poetry from Issue #11
"Where the Hero Speaks to Others"
by Wendy Xu


Dear mailbox. I have abandoned the task. There is no more glory
to resurrect, spoils of the marriage to pick over. She finds me burdensome and
has moved out into the guest house. 
I don’t remember building a guest house. 
Many nights I have stumbled out into the unwilling streets and fallen
to my knees before you. O, mailbox. Your throat is swollen
and refuses to sing for me. You no longer bring me news of a timeshare abroad
which I might consider. You draw up from your long, black stomach papers
I will not sign. O, lamplight. 
You are equally no friend. Beside you I deliver a monologue
correcting previous scholars about the usefulness of tulips. O, useless tulip.
There is so much I want to say to you when grinning, you mock me
for watching you from the window. I feel ashamed
for wanting you. For sitting quietly in a chair especially
to miss her. O, musty library flooded with sun. To rub her name
from the faces of your books. 


New artwork from previously published visual artists

Clump (Study) , 2015 Collage on archival paper 12" x 9" by Stephen Eichhorn

Clump (Study), 2015
Collage on archival paper 12" x 9"
by Stephen Eichhorn

Untitled   Painted clay and styrofoam by Vanesa Zendejas

Painted clay and styrofoam
by Vanesa Zendejas

Seeing Eye Tiger , 2015 Performance at AIOP Recall, New York by Irvin Morazan

Seeing Eye Tiger, 2015
Performance at AIOP Recall, New York
by Irvin Morazan


fiction from Issue #11
"Somebody Else’s"
by Jac Jemc

I’m not one to celebrate, it’s nice to eat a fine meal when it seems like you’re getting famous. It’s nice to fill up your belly until it feels engulfed in warm mischief. It’s nice to drink so many scotch and sodas that the annihilation of your liver cramps and squawks in the morning. When I was in my twenties, I was sure I’d arrived. I was to play a girl one of the main characters, Larry, was trying to date on an episode of a hit buddy comedy.  This was most certainly going to be my big break. I had amplified my bangs. I had aerobicized my buns. My line was memorized. That’s right: “line.”

Looking back, it’s hard not to feel crusted. When I press on those memories they exhale a dusty hiss. I showed up on the set and had my lightly padded skeleton sewn into some lint ball of a sweater. The episode was set in a ski resort. The town was heavy with snow and no one could leave the lodge. Of course, all of it was filmed on a studio lot in California, cut with some stock footage of a ski lift climbing a mountain. My character was just supposed to be sitting by the fireplace, when Larry walked in to show his cousin Balki how to pick up a lady. His line was, “Would you like some coocoo?” The character, of course, wanted to say “cocoa,” but was so nervous to talk to me, it came out “coocoo.” I was supposed to say, “I think I’ve had enough, thanks!” and stalk off, a suspicious shell of a woman.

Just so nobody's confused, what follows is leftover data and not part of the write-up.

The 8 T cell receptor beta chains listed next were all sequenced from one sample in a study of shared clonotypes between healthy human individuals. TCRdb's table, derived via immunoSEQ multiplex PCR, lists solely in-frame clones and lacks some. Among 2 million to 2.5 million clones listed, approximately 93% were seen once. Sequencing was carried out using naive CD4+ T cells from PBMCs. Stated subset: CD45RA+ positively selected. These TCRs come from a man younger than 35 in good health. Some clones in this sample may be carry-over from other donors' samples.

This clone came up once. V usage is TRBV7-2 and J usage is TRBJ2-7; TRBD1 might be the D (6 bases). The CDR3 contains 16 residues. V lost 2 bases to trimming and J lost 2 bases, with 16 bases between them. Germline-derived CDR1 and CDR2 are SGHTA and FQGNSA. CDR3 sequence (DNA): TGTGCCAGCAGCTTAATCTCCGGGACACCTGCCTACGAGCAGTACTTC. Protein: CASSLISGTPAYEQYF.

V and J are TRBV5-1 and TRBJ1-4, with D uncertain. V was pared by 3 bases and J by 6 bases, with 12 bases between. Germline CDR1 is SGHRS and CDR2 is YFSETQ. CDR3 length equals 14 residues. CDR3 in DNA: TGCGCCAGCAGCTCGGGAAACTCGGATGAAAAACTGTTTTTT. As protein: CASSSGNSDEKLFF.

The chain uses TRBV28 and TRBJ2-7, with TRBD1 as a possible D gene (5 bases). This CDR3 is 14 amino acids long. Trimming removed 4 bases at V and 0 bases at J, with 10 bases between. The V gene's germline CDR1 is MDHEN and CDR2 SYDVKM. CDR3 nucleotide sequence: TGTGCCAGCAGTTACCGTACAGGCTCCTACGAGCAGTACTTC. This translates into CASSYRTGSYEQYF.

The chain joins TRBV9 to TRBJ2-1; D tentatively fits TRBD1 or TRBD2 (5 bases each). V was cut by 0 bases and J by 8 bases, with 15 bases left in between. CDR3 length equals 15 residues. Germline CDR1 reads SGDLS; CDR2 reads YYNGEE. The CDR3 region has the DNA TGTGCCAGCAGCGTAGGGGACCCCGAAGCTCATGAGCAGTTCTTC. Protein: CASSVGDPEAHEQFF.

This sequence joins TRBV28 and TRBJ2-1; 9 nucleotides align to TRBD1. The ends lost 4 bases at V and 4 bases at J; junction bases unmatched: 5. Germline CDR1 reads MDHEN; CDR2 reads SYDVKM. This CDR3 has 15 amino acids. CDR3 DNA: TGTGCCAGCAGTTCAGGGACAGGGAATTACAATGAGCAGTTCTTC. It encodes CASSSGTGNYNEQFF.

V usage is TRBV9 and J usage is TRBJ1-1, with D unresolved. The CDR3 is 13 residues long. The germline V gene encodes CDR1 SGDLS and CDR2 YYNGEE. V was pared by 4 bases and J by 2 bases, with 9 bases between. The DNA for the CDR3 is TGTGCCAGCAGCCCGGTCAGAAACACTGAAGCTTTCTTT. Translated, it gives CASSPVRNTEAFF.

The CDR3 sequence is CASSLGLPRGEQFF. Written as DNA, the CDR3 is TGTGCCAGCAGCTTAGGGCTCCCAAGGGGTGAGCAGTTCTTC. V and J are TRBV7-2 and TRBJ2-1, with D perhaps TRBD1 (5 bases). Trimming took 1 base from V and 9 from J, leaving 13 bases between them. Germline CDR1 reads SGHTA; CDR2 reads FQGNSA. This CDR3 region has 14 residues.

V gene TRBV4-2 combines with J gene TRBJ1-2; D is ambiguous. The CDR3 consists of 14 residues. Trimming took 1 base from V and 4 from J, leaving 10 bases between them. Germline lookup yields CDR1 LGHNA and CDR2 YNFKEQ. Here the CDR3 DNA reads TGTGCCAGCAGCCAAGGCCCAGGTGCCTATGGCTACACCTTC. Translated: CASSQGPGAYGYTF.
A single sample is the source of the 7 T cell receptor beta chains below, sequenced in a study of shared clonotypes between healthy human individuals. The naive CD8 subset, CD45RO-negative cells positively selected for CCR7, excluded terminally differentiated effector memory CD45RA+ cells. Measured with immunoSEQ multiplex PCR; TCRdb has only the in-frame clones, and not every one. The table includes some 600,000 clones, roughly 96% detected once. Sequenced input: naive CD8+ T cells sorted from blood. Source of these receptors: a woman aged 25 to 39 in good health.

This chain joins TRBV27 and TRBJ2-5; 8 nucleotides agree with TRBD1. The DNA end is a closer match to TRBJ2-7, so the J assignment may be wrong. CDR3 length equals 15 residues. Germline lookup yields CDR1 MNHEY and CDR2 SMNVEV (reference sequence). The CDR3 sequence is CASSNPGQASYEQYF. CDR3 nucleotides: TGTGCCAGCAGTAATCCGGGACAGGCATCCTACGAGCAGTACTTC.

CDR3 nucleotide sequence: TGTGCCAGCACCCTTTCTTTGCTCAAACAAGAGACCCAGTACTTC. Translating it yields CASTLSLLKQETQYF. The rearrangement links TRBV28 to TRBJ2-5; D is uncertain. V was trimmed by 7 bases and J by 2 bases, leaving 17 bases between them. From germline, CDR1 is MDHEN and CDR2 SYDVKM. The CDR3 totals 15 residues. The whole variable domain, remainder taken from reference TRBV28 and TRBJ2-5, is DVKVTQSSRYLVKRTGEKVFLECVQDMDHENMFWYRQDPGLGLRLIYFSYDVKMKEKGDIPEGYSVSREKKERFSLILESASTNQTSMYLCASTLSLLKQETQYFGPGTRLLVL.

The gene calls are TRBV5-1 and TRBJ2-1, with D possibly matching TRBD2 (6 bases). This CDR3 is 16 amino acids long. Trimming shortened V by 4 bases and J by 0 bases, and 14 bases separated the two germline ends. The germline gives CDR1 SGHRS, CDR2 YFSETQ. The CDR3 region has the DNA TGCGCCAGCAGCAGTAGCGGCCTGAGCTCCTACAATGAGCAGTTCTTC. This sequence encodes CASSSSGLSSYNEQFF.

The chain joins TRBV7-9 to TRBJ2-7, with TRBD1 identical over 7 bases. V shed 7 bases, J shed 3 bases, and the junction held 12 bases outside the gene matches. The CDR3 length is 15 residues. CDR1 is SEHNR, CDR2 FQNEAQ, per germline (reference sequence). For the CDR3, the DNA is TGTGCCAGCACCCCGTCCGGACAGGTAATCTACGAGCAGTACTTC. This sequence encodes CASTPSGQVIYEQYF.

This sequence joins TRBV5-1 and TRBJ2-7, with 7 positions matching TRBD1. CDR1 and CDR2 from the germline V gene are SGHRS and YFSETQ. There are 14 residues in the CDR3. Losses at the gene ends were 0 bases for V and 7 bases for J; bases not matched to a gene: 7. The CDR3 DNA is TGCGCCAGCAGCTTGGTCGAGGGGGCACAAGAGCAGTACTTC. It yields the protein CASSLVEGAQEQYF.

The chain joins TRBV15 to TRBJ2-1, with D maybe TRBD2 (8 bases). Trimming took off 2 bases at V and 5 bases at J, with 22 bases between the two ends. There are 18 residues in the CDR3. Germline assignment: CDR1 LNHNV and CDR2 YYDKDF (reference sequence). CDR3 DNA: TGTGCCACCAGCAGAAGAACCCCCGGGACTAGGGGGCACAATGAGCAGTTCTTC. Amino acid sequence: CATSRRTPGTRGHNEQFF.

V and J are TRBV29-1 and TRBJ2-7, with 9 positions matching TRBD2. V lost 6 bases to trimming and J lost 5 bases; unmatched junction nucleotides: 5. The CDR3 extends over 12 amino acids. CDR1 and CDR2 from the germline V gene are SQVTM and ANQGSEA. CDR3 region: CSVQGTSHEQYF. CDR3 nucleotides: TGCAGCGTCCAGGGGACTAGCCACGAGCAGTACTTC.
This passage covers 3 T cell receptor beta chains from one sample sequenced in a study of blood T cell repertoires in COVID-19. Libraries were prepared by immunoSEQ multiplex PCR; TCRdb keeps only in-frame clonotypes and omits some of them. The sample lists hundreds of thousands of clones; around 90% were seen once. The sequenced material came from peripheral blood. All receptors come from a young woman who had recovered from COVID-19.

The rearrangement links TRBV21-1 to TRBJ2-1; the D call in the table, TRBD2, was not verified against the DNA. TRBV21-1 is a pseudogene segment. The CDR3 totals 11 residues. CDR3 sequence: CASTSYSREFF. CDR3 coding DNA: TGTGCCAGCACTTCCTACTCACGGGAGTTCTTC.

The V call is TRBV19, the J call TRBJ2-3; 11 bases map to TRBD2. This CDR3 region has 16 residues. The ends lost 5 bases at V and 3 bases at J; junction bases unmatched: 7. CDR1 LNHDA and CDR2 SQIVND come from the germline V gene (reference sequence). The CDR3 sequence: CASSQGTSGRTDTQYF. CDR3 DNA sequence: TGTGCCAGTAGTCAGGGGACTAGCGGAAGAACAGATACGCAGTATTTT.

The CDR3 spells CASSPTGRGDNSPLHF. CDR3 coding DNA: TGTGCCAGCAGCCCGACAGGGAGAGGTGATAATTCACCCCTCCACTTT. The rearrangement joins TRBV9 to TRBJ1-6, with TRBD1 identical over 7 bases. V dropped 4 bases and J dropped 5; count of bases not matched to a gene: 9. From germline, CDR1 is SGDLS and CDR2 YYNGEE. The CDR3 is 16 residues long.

All went according to plan, and I waited anxiously for the episode to air, for my agent’s calls to increase in frequency. But the episode came and went, and the phone never rang. I guess I could have kept trying, but if I wanted to, I would have, or at least that’s what a book told me.

I started to stay home. I watched the old movies I’d grown up with, suspense thrillers and musicals and dramas about aging film stars being replaced by younger ones. I reached into the synapse between the cushions of my couch to find change to tip delivery men. My shoulders grew weak until it was a bother to lift my arms and before I knew it, I wasn’t raising my hands even to the height of the doorknob. It was easy enough not to leave. I had residuals coming in from a corporate training video I’d done in college. I was living in a house my grandfather had left me when he passed away. My sister showed up every other week to convince her limbs around me and eye my scalp oil, unable to tell me to shower. I’d smile and tell her I was fine. “I’m happy!” I’d say and she’d gather the dirty dishes piled on every surface and heave them into the sink before donning her rubber gloves to scrub off the scum. I could feel cavities nesting in my teeth; I knew the root of one tooth was dead. The pain rang and pounded like someone wanting to be let in. I spoke pulverized truths to my sister trying to get her to relax. “I can leave whenever I feel like it” and “I just need a few minutes to be myself.” She’d give up and leave and I’d trace cartoons from paused video tapes for fun. The arrangement felt logical at the time.